Corns

Corns and calluses are areas of hard, thickened skin that develop when the skin is exposed to excessive pressure or friction. They commonly occur on the feet and can cause pain and discomfort when you walk. Corns and calluses can be annoying, but your body actually forms them to protect sensitive skin. Corns and calluses are often confused with one another.

Corns

Corns generally occur on the tops and sides of the feet. A hard corn is a small patch of thickened, dead skin with a central core. A soft corn has a much thinner surface and usually occurs between the 4th and 5th toes. A seed corn is a tiny, discrete callous that can be very tender if it’s on a weight-bearing part of the foot. Seed corns tend to occur on the bottom of the feet, and some doctors believe this condition is caused by plugged sweat ducts.

Calluses can develop on hands, feet, or anywhere there is repeated friction — even on a violinist’s chin. Like corns, calluses have several variants. The common callus usually occurs when there’s been a lot of rubbing against the hands or feet. A plantar callus is found on the bottom of the foot.

CAUSES OF CORNS

  1. Ill-fitting shoes
  2. High-heeled shoes
  3. Cramped footwear, use of hard footwear, using shoes without socks, etc
  4. Foot deformities: bony projections or poorly united fractures, the presence of a second toe longer than the first toe
  5. Dancing bare feet or wearing uncomfortable shoes
  6. Writers are prone to developing callosities over the middle finger called ‘a writer’s bump’
  7. Weight lifting can cause callosities in the palms of the person
  8. Occupations like hair-dressers, carpentry, boxing, cherry pitting, dancers who perform spins on their backs, jewelry making etc. increase the occurrence of callosities on parts exposed to repeated frictions and pressures
  9. Infants and children who suck their toes or fingers develop callosities over the areas of friction.

Some medical conditions predispose a person to callosities:

  1. Diabetes: chronic diabetes with peripheral neuropathy
  2. Syphilis
  3. Rheumatoid arthritis: abnormal pressure if there is a deformity of the foot
  4. Diseases which affect nerves carrying sensations (sensory neuropathies)
  5. Obesity
  6. Bulimia nervosa
  7. Amputation
  8. Exposure to toxins like arsenic can cause hyperkeratosis of the palms and soles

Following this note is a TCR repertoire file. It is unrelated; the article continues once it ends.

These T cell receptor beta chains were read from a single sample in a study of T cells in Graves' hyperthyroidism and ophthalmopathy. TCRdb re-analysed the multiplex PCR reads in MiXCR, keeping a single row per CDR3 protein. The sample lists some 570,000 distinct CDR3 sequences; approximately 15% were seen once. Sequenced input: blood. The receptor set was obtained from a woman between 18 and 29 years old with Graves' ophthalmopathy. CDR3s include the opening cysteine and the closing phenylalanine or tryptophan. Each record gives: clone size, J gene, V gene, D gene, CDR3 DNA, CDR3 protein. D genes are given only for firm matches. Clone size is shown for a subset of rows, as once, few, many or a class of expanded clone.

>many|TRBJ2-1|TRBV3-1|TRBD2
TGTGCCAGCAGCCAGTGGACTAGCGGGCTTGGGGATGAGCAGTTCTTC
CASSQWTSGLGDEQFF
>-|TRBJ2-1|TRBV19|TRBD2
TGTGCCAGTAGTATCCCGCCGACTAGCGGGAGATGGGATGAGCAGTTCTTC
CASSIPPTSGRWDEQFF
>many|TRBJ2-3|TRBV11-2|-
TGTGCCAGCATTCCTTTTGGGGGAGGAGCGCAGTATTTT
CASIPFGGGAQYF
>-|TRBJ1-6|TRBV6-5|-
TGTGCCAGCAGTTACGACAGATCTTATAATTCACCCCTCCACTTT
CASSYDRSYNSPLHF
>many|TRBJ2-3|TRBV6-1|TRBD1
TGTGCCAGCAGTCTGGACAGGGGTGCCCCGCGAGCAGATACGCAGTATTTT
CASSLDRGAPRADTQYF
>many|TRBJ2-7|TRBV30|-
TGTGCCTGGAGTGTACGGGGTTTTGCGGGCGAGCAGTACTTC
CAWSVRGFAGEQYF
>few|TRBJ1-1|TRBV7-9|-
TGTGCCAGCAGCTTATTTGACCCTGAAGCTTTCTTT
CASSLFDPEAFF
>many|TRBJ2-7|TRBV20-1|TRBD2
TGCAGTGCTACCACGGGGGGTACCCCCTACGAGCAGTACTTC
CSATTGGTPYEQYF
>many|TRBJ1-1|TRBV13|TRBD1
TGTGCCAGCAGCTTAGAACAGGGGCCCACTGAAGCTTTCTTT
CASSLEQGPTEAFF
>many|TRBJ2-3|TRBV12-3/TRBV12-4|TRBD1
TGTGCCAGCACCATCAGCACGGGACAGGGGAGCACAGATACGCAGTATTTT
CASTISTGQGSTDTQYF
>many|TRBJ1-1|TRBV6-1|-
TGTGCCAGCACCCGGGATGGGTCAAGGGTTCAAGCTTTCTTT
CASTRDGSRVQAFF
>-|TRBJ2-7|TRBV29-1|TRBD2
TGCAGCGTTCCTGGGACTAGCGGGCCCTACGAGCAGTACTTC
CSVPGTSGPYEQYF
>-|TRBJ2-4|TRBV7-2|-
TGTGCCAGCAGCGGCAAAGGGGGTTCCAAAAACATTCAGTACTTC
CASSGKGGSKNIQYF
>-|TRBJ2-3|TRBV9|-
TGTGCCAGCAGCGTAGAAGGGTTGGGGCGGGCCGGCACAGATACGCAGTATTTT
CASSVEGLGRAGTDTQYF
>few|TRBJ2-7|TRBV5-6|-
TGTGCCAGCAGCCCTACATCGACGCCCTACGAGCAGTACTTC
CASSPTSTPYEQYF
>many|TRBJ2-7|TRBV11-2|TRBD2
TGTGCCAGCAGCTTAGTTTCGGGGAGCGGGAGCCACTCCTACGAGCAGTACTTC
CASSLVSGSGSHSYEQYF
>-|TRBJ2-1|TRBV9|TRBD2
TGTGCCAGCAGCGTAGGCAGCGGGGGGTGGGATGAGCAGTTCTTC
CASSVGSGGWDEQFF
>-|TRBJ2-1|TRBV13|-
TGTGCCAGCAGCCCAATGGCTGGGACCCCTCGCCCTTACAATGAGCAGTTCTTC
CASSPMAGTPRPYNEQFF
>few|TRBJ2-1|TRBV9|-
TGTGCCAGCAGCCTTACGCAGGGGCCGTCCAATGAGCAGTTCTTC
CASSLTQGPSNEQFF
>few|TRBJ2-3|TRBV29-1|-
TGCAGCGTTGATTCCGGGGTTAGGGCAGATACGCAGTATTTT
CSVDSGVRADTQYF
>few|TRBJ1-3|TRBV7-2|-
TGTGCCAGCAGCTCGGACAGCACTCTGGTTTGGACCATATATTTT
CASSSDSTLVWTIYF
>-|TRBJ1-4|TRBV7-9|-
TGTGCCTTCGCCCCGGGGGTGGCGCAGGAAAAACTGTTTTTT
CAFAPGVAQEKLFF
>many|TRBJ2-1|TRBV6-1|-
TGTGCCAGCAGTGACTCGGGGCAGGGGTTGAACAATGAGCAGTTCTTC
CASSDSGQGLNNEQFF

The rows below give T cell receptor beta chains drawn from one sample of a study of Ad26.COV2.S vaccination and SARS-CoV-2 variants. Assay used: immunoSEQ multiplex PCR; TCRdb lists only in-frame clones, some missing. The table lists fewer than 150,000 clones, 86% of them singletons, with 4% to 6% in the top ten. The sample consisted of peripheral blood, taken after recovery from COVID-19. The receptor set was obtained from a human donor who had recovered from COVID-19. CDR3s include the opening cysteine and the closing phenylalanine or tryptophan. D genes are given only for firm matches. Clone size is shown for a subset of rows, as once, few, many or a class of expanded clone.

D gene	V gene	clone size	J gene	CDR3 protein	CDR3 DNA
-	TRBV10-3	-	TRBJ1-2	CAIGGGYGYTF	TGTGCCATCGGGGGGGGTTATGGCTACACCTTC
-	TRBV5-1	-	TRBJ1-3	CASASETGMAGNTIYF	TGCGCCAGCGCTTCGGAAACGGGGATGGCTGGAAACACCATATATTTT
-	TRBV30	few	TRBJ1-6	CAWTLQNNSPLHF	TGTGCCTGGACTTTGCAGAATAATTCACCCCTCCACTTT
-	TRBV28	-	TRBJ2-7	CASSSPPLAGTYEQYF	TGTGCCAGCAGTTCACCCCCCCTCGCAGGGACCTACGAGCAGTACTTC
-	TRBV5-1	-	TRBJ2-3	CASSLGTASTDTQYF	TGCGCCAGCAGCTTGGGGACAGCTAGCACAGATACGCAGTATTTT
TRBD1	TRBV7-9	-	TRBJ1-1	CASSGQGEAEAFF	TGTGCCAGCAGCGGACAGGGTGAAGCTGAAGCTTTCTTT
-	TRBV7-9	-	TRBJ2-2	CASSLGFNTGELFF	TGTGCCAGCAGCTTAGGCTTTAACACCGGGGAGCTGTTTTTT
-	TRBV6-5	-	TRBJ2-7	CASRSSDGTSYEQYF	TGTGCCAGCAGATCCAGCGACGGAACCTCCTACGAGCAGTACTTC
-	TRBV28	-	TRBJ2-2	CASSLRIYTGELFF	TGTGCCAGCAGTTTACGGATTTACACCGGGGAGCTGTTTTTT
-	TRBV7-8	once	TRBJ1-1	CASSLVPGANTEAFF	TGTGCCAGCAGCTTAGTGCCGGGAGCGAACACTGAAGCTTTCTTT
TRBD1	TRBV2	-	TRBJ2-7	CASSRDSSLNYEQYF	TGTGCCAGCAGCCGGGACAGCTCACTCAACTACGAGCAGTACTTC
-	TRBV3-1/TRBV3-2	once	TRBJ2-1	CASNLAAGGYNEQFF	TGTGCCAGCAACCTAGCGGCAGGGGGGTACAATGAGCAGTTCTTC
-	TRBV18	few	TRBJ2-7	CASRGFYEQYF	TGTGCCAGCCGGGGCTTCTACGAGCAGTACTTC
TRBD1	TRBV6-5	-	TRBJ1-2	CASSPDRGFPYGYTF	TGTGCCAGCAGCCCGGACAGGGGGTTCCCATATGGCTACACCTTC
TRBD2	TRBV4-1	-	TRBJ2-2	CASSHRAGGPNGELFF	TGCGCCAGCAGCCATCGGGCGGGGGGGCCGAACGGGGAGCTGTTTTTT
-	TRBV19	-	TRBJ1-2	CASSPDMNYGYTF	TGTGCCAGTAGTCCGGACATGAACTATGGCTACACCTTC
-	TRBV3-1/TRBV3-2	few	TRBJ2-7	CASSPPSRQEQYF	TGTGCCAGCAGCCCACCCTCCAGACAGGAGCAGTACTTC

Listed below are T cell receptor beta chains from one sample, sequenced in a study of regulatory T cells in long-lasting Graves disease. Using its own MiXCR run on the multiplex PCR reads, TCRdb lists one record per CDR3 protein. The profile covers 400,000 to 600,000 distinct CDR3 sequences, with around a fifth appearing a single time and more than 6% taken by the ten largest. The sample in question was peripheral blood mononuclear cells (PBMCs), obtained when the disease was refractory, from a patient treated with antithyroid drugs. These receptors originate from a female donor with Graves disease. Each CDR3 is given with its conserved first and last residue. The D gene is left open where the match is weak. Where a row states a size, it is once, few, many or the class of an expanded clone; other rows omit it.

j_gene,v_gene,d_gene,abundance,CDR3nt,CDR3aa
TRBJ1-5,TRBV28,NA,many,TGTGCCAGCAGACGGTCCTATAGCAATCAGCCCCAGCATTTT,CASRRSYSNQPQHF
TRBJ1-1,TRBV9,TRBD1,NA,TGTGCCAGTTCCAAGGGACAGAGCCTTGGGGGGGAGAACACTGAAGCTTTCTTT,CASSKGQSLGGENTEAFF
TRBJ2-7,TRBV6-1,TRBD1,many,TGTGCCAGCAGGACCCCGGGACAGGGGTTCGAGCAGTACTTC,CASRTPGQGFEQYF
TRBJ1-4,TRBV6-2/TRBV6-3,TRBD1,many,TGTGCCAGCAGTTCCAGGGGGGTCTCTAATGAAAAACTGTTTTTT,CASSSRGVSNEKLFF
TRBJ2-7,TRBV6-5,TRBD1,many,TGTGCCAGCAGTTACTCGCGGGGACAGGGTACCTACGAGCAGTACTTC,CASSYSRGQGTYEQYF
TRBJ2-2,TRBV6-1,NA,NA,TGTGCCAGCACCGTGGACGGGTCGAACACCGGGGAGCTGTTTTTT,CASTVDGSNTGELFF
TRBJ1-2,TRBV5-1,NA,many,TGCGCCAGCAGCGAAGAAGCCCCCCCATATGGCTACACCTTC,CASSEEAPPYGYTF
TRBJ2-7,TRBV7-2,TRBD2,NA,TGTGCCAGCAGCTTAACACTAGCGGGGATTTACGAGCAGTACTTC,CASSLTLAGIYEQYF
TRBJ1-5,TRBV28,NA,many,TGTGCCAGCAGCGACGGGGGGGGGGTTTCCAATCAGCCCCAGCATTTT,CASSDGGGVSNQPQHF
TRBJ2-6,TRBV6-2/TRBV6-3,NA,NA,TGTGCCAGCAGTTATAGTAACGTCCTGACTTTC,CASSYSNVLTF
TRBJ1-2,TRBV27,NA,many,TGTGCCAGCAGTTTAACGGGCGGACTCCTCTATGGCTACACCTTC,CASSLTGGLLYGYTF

9. Certain religious activities like offering prayers by kneeling with hands on forehead give rise to callosities on forehead called ‘prayer calluses’.

SYMPTOMS OF CORNS

  1. Initially, there is thickening of the skin in a small area usually on the foot or hand
  2. There may be itching associated with it
  3. The skin gradually becomes dry
  4. There is usually pain on touching or pressing the affected area
  5. The corn develops like a funnel with a broad, raised top along with a pointed bottom (hare barley)
  6. There is usually no pain or itching associated with calluses

HOW TO PREVENT CORNS

  1. Regular scrubbing with a pumice stone after soaking the feet or callus in warm water can prevent recurrence especially in painless callosities
  2. Dry your feet thoroughly after washing them and apply a special moisturising foot cream (not body lotion)
  3. Uses of proper footwear which distributes weight evenly can prevent the recurrence of callosities

HOMEOPATHIC TREATMENT

Homeopathic treatment is targeted towards UPROOTING THE DISEASE and ensuring health with no side effects. For prescribing to an individual, a PLAN OF TREATMENT is followed which involves:

  1. GETTING THOROUGH UNDERSTANDING OF CASE which includes complete case taking (analyzing patient as an individual) along with patient history and family history
  2. DIAGNOSIS OF PATIENT AND DISEASE
  3. INDIVIDUAL ASSESSMENT OF THE CASE
  4. PRESCRIBING THE MOST SUITABLE INDIVIDUAL CONSTITUTIONAL REMEDY

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